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Cyclists speed to fulfill what Habitat needs

Ivan Stevic's fists reached for the sky as his bicycle hurtled down Seventh Street, the 26-year-old Serb capturing first place in Sunday's Race for Humanity Criterium event.

The second-year pro cyclist from Belgrade earned a gold medal, a $250 check and a titanium Festina watch valued at $400.

But Percy Austin had him beat.

Austin got a new home Sunday - or at least the wooden frame.

East Pasco Habitat for Humanity volunteers spent five hours assembling the skeleton of the Austin family's new 1,100-square-foot home inside the downtown Dade City race course. They erected the stud walls, nailed plywood to the sides and assembled the trusses on Pasco Avenue.

Then they took it down that afternoon and transported the sections to the home's lot on nearby Lowell Harris Way. It will be permanently erected this morning on the home's foundation, then finished.

There are more than 2,500 families in east Pasco that live in substandard housing, according to Habitat for Humanity.

Now one fewer family will have to do so after this weekend's two-day charity bike race.

"It makes me feel good watching them put it up," said Austin, 50.

The Dade Battle of Brilliance is no more. The annual event has been renamed the Race for Humanity in its seventh season, under new sponsor East Pasco Habitat for Humanity, which has also given the event a new purpose. That is why downtown regulars were treated to the unusual sight of a home being built between the historic Pasco County courthouse and the abandoned Western Auto.

"It's a symbol of what we do," said East Pasco Habitat for Humanity executive director John Finnerty, "and it's also there to draw attention to the plight of the folks living in our county who have to live in substandard housing."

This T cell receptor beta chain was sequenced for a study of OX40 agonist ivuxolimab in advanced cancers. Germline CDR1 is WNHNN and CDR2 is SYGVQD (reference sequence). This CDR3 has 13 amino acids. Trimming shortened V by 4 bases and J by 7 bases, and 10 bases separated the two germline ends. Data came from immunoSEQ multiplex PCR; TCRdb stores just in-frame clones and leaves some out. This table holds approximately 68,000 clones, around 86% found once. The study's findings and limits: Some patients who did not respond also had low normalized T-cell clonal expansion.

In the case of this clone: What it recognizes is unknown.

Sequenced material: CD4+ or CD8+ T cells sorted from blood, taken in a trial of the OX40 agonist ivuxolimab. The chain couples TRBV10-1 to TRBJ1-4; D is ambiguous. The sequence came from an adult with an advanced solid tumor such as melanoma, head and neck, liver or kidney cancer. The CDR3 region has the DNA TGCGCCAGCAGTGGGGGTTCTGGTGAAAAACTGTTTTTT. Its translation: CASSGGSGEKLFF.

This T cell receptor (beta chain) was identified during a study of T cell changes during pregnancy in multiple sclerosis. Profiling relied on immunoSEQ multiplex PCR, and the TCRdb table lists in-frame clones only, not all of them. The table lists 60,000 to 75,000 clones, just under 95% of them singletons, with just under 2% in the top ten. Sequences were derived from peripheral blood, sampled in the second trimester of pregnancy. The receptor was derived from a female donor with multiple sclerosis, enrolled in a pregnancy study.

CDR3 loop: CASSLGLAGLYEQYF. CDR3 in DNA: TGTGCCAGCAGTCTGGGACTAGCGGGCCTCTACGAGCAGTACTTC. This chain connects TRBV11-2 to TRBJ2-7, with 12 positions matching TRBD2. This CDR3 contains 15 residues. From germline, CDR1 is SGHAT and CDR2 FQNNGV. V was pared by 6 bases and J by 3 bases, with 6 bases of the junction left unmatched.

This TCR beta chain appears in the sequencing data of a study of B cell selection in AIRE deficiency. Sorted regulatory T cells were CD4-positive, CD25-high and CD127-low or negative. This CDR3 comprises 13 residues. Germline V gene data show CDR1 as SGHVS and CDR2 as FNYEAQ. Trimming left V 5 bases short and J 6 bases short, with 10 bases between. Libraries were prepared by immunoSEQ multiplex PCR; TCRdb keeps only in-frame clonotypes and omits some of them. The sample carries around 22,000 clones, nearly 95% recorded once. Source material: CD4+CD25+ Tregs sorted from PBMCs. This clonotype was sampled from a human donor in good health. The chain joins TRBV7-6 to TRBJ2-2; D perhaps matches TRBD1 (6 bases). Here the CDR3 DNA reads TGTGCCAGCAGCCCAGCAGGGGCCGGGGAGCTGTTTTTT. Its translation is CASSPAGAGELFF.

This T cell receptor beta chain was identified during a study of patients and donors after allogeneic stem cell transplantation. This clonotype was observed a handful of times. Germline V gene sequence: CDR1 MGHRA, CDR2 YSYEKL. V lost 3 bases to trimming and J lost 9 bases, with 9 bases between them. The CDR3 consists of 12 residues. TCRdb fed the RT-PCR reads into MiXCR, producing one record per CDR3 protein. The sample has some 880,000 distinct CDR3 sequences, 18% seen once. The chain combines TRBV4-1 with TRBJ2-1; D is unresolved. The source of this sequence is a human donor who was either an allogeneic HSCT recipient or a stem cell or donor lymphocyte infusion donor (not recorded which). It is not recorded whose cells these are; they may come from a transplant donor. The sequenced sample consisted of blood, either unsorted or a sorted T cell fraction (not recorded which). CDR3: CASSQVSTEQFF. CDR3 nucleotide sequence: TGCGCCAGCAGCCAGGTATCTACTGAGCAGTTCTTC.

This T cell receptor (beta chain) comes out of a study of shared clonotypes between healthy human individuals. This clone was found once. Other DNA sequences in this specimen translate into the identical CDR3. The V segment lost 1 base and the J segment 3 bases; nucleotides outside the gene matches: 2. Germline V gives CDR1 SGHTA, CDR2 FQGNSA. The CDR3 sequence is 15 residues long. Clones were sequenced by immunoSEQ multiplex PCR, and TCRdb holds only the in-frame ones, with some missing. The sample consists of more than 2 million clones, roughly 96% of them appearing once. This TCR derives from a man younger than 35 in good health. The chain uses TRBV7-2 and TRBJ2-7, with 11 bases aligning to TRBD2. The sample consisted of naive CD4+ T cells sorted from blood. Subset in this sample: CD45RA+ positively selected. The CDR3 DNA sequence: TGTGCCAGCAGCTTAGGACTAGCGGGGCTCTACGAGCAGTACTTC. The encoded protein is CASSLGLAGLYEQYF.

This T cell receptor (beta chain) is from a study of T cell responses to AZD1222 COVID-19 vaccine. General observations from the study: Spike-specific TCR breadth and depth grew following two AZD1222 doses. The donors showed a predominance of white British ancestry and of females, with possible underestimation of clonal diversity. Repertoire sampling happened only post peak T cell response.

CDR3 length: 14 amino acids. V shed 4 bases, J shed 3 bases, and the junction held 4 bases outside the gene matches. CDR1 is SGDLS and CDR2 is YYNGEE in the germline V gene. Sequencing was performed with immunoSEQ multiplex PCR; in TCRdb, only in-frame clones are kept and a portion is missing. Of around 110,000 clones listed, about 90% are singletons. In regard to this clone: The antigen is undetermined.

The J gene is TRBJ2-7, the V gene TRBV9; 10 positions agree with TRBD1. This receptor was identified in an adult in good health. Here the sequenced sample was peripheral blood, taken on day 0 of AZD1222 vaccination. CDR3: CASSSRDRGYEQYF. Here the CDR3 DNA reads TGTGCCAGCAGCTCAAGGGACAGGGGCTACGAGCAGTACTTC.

Organizers think they have reached their goal of raising $20,000.

The old race was always a charity race - it just didn't have a charity, which made it difficult to stay out front for sponsor Kiefer Village Jewels, a for-profit business running an Olympic-style benefit race.

In December, East Pasco Habitat for Humanity took over the name and race operations. It started for all levels and ages Saturday with the new road race in San Antonio and ended Sunday with the 0.6-mile Criterium race in downtown Dade City.

Officials said 716 riders raced for more than $6,000 in prizes during the two-day event. That is more riders than those drawn to any Florida event last season, including the state championships.

Not bad for a race that often struggled to attract funding, community support and competitors.

"It's not an experiment anymore; it's a total success," said Kiefer Village Jewels owner David Hevia. "Habitat . . . with just everything they have to offer, have taken what was just a bicycle race and now made it into a great event."

It was an event not without controversy. Contact on the second turn of the last lap of Sunday's pro race resulted in one rider taking a spill and left some complaining afterward.

A more serious accident Saturday left a rider hospitalized. Officials said a female rider fell out of the road race's safety escort. When that happens, a rider has to follow the rules of the road, but officials said the injured rider didn't. Race officials said she saw a police car on the race course and mistakenly thought traffic had been shut down.

She ran a stop sign at Ramsey and St. Joe roads, race officials said, turning into the path of an oncoming pickup. She was struck and flown to a Tampa hospital with chest injuries.

The rider was doing well Saturday, race officials said, and they spoke to her that night at the hospital.

Sunday's race also heralded the return of San Antonio resident and former national team member Josh Thornton to competitive cycling. He placed third in the pro Criterium of his hometown race, officially ending the 27-year-old's retirement. He had been training again only for a few months.

"I've been retired from competitive racing since 2001," he said. "I had a unique opportunity to get back into cycling. I'm in a different position in life. I'm more able to do more racing more comfortably.

"I really hope this is a (good sign). It's the start of the season, and I need to train a little bit more, but it's a good way to start the season."

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